7 March 2023
A day in the life of…. A Clinical Paramedic Specialist
"There’s only a couple of hospices across the country that employ paramedics. It’s still really new.”
Caroline Phillips was a Paramedic in the London Ambulance Service when her interest in end of life care was first piqued. It was 2008 and Caroline was attending a dying patient who she knew wasn’t appropriate for the emergency department. She arranged for them to go to the local hospice as an in-patient and immediately noticed the difference between the hospice environment and A&E.
As she progressed in her career, she encountered the work of hospices first-hand on a number of other occasions and was intrigued by the patient-focus element of palliative care.
Caroline went on to work as a volunteer massage therapist in a hospice in London, then in Australia as a passive movement therapist for hospice patients with Motor Neurone Disease. Returning to London in 2018, she worked in a service development partnership between London Ambulance Service and MacMillan Cancer Care. It was here she met Nigel Dodds, former Consultant Nurse at St Christopher’s, and decided to pitch herself as a Clinical Paramedic Specialist (CPS) to the hospice. That, as they say, was that, and Caroline joined as our first CPS in a team of Clinical Nurse Specialists (CNSs).
From assessing patients via phone calls, to attending to someone in their home out of hours to provide symptom control, and much more in-between, they’re the front lines of our community nursing team.
Initially, Caroline feared she may be lacking skills in comparison to the rest of the community team, but soon realised everyone had different backgrounds with different experiences and skills.
“On paper, it’s a complete dichotomy being an emergency Paramedic saving lives versus a palliative care Paramedic when you’re helping people have good deaths. But it’s not as different as you might think.”
“Paramedics are ready-made for advanced assessment skills,” Caroline continues. “We’re skilled in taking a medical history and carrying out physical clinical examinations.”
A normal day on the community team as our Clinical Paramedic Specialist can go many different ways. It can be a day of phone calls in the office or doing video assessments, or it could mean visits to patients in the community. Alternatively, on a late shift, she’d take responsibility for the out of hours emergency visits to people at home. For Caroline, this is when her quick decision-making skills kick in, as she has to give injectable medications, put up syringe drivers and prepare people to die.
“It sits in my comfort zone of unpredictability and supporting heightened emotions. And that’s why I really enjoy this job, because it has a mixture of everything.”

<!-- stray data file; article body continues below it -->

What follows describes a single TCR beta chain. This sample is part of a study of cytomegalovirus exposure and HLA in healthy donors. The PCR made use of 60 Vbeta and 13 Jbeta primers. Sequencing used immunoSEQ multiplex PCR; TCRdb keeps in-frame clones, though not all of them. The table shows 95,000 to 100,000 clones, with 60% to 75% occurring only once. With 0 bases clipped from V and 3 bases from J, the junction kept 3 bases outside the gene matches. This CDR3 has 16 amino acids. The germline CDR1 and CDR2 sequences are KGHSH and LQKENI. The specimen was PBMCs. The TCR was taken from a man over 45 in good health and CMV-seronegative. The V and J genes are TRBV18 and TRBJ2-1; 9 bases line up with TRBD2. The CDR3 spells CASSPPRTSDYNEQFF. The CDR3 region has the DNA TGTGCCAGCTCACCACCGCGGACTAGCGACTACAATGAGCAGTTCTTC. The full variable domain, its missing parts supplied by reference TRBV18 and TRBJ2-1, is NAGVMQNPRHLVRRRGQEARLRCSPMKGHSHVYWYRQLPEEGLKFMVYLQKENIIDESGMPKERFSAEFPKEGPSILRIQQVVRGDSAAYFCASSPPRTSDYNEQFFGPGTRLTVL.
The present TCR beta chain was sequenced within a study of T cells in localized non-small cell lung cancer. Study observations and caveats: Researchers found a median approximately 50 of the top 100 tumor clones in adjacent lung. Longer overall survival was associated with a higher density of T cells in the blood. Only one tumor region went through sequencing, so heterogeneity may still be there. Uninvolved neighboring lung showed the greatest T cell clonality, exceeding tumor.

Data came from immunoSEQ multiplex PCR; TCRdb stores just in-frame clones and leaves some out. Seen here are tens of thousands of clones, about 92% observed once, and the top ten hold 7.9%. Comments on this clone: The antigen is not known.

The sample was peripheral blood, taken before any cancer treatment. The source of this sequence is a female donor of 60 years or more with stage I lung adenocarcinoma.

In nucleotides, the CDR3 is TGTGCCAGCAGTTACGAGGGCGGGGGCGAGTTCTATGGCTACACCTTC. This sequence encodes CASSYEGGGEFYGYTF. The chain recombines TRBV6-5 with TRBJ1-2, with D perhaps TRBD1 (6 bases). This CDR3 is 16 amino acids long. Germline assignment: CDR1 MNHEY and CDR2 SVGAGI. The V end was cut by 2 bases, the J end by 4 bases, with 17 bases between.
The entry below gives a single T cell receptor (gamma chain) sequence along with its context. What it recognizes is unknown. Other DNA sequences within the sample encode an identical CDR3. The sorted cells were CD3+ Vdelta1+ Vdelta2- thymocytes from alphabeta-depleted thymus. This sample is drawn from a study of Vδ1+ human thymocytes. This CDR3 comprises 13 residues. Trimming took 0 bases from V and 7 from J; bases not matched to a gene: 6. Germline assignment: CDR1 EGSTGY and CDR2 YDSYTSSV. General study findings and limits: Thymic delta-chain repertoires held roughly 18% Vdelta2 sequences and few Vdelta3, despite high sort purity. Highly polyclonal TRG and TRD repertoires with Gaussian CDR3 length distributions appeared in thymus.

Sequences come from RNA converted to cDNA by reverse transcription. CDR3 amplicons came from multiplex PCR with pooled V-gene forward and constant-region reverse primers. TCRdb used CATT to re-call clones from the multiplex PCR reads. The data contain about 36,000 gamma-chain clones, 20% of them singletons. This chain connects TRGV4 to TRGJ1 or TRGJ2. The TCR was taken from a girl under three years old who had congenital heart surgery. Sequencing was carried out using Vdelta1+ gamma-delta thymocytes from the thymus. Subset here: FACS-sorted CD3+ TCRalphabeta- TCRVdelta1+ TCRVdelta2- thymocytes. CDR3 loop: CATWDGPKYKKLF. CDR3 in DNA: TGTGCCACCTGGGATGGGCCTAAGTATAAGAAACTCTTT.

There are two deaths of patients which stand out for her during her near-two years at the hospice.
One, just a short time into her role, was with a new referral who had been discharged from hospital into a nursing home. Since birth, the patient had been mute and deaf so Caroline communicated with him through sign-language, supported by his brother, and by writing on a pad. The man explained he has felt as though hospital and nursing home staff had ‘cast him aside’ because they couldn’t communicate with him. “He’d been working at a high level in IT and was self-sufficient and was incredibly angry at the way he had been treated, as well as his new loss of independence” she says.
“I apologised for the fact he felt unseen and unheard.”
After his death, Caroline did a follow-up call with his sister who remarked how grateful her brother had been for her visit. “That’s really pivotal to me,” she says. “It may not sound a lot, but as a Paramedic on an emergency ambulance you treat patients and leave them, you rarely get any closure or feedback.
“Given the angst about how he was being ignored,” she adds “I really hope that when he died, he had peace because he’d been able to say some of that stuff that he was holding onto. I hope he felt heard.”
The second standout experience was more recently when Caroline went to a patient on an emergency visit as a more experienced clinician. The patient was dying and clearly agitated, leaving a family member distressed. “I felt confident in my clinical practice, the patient responded well to the drugs and was calm and died in a place they wanted to be. And, while I was there, I was also able to support the next of kin who wasn’t necessarily expecting them to die that day. So that was pivotal for me to be there at the right time for both of them.”
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